23 Most VSAQ’s of Applied Biology Chapter in Inter 2nd Year Zoology (TS/AP)

2 Marks

VSAQ-1 : What factors constitute dairying?

Dairying involves

  1. Taking care of milk animals by breeding, feeding, and proper management.
  2. Producing, processing, and marketing milk and milk products in an economically viable manner.

VSAQ-2 : Mention any two advantages of inbreeding.

Advantages of inbreeding

  1. Increases homozygosity, leading to the production of a pure line of animals.
  2. Facilitates the accumulation of superior genes and elimination of undesirable genes.

VSAQ-3 : Distinguish between out-cross and cross-breed.

Differences between outcross and cross-breed

  1. Outcross:
    • Mating of animals of the same breed without any common ancestors in their 4-6 generation pedigree.
    • The resulting offspring is called an outcross.
  2. Cross-breed:
    • Involves mating superior males of one breed with superior females of another breed.
    • The offspring from this mating are referred to as cross-breeds.

VSAQ-4 : Define the terms layer and broiler.

Layer and broiler definitions

  1. Layer:
    • Layers are birds specifically raised for egg production.
    • They are selected and bred for their ability to produce a high number of eggs.
    • Layers are not typically raised for meat, as their meat quality may not be as desirable as that of broilers.
  2. Broiler:
    • Broilers are birds raised for meat production.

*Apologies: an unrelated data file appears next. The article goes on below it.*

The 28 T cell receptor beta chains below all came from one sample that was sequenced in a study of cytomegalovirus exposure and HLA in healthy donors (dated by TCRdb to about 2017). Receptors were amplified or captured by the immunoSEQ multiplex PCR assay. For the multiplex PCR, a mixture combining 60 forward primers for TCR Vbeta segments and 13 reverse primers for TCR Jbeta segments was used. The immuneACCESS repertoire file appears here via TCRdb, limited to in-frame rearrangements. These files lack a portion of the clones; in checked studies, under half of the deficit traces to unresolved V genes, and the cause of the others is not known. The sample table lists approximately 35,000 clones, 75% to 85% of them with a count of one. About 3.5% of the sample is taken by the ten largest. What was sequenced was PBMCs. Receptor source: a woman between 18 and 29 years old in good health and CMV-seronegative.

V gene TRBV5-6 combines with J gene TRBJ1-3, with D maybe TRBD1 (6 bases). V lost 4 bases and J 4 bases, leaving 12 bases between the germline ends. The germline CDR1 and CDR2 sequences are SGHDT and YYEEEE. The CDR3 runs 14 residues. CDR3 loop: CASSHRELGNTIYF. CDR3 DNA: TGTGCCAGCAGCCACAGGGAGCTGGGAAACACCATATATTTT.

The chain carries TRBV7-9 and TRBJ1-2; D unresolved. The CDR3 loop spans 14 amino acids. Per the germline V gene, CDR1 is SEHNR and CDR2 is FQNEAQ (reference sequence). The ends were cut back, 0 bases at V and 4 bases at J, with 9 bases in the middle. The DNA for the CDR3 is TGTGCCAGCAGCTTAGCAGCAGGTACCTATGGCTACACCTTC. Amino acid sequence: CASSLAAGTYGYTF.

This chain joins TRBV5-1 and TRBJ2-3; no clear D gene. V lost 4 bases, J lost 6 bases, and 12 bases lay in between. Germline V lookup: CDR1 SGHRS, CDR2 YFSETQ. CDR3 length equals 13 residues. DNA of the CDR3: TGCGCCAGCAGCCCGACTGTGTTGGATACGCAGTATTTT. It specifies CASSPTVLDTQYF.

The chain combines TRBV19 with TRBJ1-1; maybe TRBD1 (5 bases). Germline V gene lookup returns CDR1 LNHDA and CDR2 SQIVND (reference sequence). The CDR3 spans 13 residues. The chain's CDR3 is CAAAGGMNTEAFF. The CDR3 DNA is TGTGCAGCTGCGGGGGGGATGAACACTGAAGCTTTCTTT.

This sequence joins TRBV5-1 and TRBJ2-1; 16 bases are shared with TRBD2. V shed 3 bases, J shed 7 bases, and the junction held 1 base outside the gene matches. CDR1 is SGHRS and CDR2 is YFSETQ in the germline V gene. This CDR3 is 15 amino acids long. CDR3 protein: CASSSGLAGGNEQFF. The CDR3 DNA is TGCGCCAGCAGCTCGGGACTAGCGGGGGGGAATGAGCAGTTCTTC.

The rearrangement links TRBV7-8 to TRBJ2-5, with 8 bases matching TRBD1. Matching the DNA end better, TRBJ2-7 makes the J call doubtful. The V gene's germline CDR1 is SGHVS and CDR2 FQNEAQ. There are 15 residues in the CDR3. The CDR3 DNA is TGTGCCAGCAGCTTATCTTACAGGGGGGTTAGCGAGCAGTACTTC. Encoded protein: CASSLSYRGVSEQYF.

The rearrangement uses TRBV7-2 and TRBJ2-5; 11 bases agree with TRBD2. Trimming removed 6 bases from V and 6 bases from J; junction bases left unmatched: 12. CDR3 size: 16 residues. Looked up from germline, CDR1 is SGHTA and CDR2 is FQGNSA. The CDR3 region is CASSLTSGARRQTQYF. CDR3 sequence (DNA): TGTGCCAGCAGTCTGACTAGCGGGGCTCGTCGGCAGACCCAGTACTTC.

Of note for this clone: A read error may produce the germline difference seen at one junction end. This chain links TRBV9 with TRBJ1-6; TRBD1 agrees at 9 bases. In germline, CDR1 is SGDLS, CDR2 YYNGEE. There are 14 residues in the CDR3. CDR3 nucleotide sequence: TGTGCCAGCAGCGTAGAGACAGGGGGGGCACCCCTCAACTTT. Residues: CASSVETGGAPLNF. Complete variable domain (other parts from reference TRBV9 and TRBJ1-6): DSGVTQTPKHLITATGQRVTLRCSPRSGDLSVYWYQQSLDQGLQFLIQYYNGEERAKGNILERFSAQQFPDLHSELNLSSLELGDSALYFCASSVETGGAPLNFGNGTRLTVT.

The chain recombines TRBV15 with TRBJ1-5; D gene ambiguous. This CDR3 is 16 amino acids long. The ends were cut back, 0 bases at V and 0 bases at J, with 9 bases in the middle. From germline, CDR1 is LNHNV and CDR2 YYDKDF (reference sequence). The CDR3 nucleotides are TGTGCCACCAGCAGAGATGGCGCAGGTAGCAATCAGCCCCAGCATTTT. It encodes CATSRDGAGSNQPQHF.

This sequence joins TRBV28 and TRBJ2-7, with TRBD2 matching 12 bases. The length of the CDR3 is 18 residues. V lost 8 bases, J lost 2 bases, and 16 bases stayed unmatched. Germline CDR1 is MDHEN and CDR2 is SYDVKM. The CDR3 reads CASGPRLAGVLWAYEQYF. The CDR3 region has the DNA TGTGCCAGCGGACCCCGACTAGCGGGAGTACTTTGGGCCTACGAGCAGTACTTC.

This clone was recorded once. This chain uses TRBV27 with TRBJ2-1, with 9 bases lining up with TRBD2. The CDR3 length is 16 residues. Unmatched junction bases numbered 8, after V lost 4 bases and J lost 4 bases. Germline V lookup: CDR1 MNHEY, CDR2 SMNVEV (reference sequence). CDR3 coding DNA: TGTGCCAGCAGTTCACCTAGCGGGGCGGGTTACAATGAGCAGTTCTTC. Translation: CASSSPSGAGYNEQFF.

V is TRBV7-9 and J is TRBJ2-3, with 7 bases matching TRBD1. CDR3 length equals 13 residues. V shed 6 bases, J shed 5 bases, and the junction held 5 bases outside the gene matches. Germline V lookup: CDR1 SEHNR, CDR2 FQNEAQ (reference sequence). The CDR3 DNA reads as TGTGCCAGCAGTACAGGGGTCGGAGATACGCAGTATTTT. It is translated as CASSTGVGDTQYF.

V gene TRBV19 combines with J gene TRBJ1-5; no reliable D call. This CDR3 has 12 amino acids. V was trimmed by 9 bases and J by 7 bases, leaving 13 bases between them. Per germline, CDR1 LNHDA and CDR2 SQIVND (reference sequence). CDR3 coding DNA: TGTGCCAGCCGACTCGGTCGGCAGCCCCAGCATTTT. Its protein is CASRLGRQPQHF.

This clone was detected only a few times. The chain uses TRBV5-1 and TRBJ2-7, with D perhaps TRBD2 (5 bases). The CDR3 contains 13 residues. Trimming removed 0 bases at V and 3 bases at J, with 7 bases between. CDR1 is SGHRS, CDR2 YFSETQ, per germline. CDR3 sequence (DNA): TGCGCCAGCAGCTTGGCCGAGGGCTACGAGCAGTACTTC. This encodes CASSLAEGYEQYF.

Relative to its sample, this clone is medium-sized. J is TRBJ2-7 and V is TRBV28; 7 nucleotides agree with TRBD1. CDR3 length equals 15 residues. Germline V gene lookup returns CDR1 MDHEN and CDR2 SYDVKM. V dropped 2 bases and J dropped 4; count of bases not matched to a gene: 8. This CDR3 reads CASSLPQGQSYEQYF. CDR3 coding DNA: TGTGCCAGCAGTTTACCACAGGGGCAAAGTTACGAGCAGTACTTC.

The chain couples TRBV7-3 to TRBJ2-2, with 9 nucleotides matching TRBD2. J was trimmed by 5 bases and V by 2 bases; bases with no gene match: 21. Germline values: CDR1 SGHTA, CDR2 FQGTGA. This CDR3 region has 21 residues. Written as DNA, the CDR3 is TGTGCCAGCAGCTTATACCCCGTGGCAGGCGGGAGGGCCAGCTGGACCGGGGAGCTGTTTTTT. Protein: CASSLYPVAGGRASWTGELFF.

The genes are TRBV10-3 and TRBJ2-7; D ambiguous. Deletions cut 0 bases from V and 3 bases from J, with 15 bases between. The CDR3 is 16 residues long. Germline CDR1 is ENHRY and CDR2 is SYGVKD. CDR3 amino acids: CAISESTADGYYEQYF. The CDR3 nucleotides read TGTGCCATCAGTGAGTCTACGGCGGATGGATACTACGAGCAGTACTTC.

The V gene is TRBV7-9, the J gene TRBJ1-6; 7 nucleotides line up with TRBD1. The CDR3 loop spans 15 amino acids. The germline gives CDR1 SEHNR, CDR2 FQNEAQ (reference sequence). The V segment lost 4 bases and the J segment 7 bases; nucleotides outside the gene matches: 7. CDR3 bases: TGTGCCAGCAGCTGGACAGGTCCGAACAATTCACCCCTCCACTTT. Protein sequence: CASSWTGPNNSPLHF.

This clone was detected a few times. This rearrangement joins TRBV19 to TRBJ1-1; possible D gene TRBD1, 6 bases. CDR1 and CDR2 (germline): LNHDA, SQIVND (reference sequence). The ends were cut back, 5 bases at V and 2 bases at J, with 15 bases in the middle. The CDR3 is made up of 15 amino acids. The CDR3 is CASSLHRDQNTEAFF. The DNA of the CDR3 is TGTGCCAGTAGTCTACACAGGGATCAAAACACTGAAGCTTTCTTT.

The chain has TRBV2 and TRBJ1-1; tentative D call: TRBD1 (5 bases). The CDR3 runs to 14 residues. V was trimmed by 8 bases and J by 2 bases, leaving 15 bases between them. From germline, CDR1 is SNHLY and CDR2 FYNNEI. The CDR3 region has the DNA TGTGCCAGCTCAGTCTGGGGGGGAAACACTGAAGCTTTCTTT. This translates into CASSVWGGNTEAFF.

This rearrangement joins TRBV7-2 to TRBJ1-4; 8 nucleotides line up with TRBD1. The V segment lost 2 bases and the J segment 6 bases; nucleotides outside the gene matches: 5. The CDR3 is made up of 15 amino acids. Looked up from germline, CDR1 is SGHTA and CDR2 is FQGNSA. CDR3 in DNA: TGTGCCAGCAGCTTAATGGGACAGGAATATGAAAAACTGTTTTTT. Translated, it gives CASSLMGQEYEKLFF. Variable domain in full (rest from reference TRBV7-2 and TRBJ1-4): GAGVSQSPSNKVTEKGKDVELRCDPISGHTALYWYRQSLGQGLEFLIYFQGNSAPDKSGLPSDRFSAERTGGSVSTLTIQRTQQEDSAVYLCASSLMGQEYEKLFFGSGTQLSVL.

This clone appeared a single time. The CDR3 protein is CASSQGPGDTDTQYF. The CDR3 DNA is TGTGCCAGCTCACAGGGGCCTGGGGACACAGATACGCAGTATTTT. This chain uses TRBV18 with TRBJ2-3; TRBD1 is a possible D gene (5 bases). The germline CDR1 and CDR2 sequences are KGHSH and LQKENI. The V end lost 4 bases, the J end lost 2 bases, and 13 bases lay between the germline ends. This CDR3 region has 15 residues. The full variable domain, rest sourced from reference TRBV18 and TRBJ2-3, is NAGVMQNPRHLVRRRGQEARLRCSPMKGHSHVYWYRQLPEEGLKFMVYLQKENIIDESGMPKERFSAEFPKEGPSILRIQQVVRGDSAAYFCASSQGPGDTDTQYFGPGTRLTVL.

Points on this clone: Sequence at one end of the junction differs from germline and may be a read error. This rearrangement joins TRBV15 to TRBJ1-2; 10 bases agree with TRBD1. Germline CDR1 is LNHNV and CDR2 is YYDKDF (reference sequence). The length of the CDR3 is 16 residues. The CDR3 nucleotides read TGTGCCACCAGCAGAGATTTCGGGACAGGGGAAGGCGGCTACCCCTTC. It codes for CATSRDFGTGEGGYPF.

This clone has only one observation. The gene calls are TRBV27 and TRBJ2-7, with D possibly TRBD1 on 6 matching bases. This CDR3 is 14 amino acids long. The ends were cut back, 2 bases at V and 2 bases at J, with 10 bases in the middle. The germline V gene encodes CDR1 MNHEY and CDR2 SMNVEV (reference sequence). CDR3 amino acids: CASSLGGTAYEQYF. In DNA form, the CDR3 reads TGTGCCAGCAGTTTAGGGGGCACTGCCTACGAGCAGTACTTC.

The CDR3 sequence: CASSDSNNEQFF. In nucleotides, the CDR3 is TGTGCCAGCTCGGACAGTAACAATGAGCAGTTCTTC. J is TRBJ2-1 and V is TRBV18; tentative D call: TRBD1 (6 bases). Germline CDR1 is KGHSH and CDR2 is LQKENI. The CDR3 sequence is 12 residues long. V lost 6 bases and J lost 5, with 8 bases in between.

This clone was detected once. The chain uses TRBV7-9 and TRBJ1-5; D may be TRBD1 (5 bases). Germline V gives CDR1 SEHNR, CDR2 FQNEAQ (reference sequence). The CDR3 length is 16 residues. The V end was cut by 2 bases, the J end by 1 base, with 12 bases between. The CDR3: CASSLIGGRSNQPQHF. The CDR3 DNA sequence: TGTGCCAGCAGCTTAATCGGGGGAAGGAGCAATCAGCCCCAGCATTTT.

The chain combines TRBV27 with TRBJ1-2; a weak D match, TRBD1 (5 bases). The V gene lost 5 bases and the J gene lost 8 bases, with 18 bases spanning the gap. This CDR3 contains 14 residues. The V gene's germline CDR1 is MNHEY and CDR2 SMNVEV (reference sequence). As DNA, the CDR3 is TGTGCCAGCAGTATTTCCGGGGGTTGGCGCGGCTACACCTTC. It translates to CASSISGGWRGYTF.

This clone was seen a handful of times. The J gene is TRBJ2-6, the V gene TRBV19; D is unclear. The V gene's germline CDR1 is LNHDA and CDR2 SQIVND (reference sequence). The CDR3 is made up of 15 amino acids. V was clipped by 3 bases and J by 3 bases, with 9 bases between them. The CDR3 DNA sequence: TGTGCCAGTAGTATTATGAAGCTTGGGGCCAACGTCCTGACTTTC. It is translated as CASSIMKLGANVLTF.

• They are selectively bred to grow rapidly and efficiently convert feed into muscle (meat).
    • Broilers are typically ready for slaughter at a much younger age (usually 8 to 10 weeks) compared to layers.

VSAQ-5 : What is Apiculture?

Apiculture is the practice of beekeeping, which involves the maintenance of bee colonies or beehives for various purposes, including the production of honey, beeswax, pollen, royal jelly, and other bee-related products. Beekeepers, known as apiarists, manage and care for bee colonies, ensuring their health and productivity. Apiculture plays a crucial role in agriculture and the production of honeybee-related goods.

VSAQ-6 : Define the term Fishery.

Fishery refers to the occupation or industry related to the harvesting, processing, storage, and marketing of fish, shellfish, and other aquatic organisms for various purposes, including human consumption, animal feed, and industrial applications. This industry encompasses activities such as commercial fishing, aquaculture, fish processing, and trade in seafood products. Fishery plays a vital role in providing a source of protein and employment for many people worldwide.

VSAQ-7 : Differentiate Aquaculture and Pisciculture.

Aquaculture and pisciculture are distinct practices within the field of controlled aquatic cultivation:

  1. Aquaculture is a comprehensive term encompassing the cultivation of various aquatic organisms, including fish, crustaceans, mollusks, and aquatic plants, for purposes such as food production, conservation, and stocking.
  2. Pisciculture is a subset of aquaculture solely dedicated to the cultivation and breeding of fin fish, primarily for human consumption.

VSAQ-8 : Explain the term Hypophysation.

Hypophysation, also referred to as induced breeding, is a method employed in aquaculture for the artificial reproduction of fish. It entails the injection of substances like pituitary extract or ovaprim into brood fish. These substances contain hormones that induce the fish to spawn, thereby facilitating controlled and enhanced seed production. Hypophysation is a valuable technique for fish farmers and hatcheries as it allows for better control over the timing and quantity of fish reproduction, ultimately contributing to increased fish stock and production.

VSAQ-9 : List out any two Indian carps and two exotic carps.